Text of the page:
If Josh Dueck’s passion for living the dream started at the moment he laid eyes on the mountains as a child, it clearly hasn’t wavered since.
A Canadian Para-Alpine and X Games sit-skier, Dueck has a long list of achievements under his belt, not the least of which is his remarkable feat of being the first athlete to ever complete a backflip in a sit-ski.
Dueck’s quest for getting the most out of life was only briefly interrupted when, in 2004 at age 23, while teaching a freestyle ski lesson at Silver Star Resort, he overshot his first jump of the day, resulting in a dislocated back and severed spinal cord. He was left paralyzed from the waist down.
Despite his accident taking able-bodied skiing away from him, at the time Dueck knew that his accident couldn’t take away his freedom.
“I never felt like my accident took away my freedom. It was simply a lesson in life that I needed to learn. When I returned to the mountains I was pleasantly surprised to see how much freedom still existed for me.”
Thanks to his friends, and in particular fellow sit-skier Mike Coburn, it didn’t take Dueck long to get back to the mountains.
“The idea of getting back into the mountains with my friends was enough motivation for me to overcome some of the reservations and some of the fear that comes along with doing something so new,” Dueck explained. He first got into a sit-ski at Apex Mountain.
“Although (able-body) skiing was familiar, the idea of getting into a sit-ski was rather unique. The first couple of days were pretty difficult, for sure. Riding a (sit-ski) was overwhelming the first couple of times. I didn’t want to get hurt and I was still unfamiliar with the balance and how to sit in it.”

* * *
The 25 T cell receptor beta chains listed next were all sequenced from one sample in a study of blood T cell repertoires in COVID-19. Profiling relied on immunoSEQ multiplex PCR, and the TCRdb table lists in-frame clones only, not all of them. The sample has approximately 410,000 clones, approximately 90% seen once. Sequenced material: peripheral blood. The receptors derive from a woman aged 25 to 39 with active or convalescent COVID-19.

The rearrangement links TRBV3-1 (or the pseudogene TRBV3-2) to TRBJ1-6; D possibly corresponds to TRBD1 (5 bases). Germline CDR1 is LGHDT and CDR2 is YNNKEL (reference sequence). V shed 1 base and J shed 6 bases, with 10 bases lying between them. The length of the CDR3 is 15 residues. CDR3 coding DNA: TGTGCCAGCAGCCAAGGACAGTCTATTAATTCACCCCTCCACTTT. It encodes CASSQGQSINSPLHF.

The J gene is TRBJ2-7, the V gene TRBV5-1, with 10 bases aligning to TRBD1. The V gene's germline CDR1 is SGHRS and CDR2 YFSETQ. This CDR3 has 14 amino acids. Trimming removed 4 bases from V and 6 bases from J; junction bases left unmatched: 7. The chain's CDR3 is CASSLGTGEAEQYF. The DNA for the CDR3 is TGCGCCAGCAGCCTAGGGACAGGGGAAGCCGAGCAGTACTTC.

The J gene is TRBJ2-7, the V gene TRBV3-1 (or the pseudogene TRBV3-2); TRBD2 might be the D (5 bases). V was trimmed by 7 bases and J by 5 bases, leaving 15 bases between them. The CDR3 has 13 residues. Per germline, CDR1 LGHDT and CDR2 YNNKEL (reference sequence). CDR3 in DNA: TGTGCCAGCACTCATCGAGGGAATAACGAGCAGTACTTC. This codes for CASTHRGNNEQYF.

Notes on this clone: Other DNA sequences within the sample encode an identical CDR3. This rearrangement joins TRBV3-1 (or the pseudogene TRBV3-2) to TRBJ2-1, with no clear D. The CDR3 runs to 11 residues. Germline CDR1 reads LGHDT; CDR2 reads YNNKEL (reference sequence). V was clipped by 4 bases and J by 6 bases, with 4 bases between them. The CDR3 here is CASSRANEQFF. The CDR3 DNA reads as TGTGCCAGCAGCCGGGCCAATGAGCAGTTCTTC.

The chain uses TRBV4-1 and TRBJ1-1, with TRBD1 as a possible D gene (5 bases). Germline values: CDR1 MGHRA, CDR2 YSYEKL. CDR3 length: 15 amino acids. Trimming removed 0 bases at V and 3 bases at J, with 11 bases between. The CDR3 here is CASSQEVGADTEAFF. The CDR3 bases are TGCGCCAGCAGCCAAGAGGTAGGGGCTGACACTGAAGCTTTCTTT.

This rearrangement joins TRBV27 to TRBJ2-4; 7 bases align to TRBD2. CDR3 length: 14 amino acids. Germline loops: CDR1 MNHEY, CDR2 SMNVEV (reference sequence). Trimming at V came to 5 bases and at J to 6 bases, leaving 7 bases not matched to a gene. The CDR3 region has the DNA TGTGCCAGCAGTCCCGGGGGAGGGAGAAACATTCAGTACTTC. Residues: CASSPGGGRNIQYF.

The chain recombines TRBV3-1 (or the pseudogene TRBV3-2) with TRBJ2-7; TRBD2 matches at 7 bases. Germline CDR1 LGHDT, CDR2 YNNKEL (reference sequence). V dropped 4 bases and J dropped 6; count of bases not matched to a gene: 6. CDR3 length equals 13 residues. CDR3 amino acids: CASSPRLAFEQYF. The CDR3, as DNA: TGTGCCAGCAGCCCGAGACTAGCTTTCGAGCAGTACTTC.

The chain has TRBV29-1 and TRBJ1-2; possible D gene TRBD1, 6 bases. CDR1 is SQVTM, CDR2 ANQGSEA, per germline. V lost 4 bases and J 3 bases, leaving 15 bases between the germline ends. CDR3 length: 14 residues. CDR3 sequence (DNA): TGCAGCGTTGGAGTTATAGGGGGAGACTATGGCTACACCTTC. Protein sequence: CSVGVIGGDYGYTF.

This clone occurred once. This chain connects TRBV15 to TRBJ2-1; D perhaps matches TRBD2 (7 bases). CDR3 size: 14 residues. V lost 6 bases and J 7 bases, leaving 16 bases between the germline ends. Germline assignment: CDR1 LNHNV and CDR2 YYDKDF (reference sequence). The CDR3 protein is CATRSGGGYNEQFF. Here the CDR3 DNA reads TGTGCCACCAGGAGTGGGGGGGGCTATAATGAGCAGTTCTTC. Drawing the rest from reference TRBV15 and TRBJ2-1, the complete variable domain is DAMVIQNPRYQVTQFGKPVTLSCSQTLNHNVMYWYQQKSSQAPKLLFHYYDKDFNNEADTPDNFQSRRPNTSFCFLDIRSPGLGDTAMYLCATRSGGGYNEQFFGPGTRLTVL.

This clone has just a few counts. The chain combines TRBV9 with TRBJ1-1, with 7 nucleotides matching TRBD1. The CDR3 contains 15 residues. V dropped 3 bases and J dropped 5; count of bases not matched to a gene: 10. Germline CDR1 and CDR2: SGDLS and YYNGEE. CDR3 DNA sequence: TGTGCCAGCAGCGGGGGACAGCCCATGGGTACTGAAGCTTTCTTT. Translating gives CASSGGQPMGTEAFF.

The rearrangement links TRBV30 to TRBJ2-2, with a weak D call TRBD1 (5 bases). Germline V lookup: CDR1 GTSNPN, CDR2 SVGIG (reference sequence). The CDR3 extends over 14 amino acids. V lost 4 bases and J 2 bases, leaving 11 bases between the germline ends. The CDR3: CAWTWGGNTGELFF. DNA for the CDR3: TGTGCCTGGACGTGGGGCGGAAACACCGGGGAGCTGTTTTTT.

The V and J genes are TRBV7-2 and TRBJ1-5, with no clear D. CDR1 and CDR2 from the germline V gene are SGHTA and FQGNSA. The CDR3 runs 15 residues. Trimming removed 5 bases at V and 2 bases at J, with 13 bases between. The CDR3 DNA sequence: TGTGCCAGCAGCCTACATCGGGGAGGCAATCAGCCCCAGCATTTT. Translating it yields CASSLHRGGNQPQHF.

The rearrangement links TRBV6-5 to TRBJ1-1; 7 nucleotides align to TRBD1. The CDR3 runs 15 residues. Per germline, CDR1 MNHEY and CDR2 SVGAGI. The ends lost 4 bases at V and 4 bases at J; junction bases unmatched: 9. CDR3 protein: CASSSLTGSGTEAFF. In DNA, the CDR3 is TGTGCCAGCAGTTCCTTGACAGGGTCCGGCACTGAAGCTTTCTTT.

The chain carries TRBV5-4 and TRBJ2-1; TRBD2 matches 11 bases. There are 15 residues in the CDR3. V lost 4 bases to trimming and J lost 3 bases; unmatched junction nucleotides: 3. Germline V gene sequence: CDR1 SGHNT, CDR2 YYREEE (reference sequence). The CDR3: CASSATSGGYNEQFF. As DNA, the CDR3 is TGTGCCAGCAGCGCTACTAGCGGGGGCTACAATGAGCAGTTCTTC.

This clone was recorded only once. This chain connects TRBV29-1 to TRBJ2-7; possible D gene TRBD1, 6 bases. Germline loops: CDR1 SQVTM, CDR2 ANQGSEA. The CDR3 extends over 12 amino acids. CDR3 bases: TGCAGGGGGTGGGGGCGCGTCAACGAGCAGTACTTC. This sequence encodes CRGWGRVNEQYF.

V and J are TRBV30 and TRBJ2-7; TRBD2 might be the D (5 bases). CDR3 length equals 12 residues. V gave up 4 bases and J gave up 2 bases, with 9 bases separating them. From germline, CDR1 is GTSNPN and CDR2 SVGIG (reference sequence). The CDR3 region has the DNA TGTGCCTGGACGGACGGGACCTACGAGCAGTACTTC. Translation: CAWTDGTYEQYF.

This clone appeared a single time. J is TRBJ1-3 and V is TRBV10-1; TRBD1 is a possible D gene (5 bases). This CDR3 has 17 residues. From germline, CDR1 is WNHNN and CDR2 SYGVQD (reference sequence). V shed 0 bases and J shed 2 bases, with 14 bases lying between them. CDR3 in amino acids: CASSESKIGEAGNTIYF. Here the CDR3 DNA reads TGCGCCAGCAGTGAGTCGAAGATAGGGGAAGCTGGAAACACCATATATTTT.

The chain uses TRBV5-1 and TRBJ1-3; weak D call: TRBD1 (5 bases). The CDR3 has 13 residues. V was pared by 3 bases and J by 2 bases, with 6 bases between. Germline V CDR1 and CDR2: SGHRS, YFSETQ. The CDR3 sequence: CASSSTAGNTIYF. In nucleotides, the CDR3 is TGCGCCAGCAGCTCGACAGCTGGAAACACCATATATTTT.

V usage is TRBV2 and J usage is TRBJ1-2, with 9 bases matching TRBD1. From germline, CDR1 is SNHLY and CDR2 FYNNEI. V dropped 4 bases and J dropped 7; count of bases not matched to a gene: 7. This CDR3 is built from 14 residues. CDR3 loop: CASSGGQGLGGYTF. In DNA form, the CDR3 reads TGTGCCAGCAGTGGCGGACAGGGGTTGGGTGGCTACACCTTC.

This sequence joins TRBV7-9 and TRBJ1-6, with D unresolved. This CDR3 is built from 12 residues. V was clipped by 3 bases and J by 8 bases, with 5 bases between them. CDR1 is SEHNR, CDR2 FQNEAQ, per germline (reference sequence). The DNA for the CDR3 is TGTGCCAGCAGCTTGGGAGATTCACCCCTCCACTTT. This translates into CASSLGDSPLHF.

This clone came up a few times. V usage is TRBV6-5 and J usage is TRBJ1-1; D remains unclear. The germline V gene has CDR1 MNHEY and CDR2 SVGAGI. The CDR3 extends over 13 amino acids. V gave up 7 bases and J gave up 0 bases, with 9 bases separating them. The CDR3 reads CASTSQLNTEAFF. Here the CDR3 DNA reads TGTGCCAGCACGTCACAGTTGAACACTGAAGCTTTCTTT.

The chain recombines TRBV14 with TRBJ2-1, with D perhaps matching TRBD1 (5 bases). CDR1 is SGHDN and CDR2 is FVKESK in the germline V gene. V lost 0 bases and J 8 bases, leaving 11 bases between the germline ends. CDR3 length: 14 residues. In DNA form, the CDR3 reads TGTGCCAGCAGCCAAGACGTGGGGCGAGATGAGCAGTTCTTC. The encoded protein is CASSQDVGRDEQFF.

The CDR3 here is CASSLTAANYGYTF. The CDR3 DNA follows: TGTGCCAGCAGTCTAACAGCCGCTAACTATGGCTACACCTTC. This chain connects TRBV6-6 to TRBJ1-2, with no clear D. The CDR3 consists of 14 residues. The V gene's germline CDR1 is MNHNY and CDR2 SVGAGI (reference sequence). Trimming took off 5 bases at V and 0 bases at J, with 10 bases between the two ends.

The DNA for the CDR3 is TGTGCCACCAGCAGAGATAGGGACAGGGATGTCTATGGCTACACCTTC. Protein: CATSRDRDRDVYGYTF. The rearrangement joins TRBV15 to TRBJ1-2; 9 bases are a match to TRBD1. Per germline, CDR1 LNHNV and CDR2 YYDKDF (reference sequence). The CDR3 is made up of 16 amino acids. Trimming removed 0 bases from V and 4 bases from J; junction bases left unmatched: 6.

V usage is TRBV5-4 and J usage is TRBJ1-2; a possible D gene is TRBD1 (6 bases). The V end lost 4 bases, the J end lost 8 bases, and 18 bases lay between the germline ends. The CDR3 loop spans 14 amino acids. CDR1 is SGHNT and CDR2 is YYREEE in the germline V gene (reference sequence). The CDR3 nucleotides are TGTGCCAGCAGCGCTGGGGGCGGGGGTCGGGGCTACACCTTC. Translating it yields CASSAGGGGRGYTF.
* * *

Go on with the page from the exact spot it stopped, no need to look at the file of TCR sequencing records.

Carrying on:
It took Dueck only a couple days to get his bearings in the sit-ski, and by then he had a new passion in the mountains, sit-skiing, and hasn’t looked back.
“It’s freedom of mobility. There are so many different aspects of my life where I struggle to get around. Propelling a wheelchair isn’t always easy. But as soon as I get into my sit-ski I regain complete independence and full movement where I can just truly express myself,” said Dueck, adding that he also finds freedom by riding his handcycle, surfing and doing anything outdoors.
By 2006 Dueck began ski racing, which has resulted in silver in the sit-ski slalom at the Paralympic Winter Games in Vancouver in 2010, gold at the 2011 Winter X Games in Aspen in the mono-skier X, and the title of IPC (International Paralympic Committee) Downhill World Champion in 2009.
His work in helping raise freestyle sit-skiing awareness should also not be underestimated.
In February, 2012 Dueck completed the backflip, an achievement made even more special considering the memory of his injury. He said he was still in shock at his achievement adding that “it was the most intimidating thing” he has ever taken on.
But Dueck sends a message to those who may also have fear about living their dream.
“My sincere gratitude and appreciation to anybody who’s willing to dream the dream, take a risk, go out there and try and achieve some of their wildest goals.”
Dueck will shred Sun Peaks along with some of the best Para-Alpine and adaptive skiers, snowboarders, coaches and instructors, from March 24 to 29 for the Canadian Para-Alpine Championships and the Canadian Association of Disabled Skiing (CADS) 39th annual festival.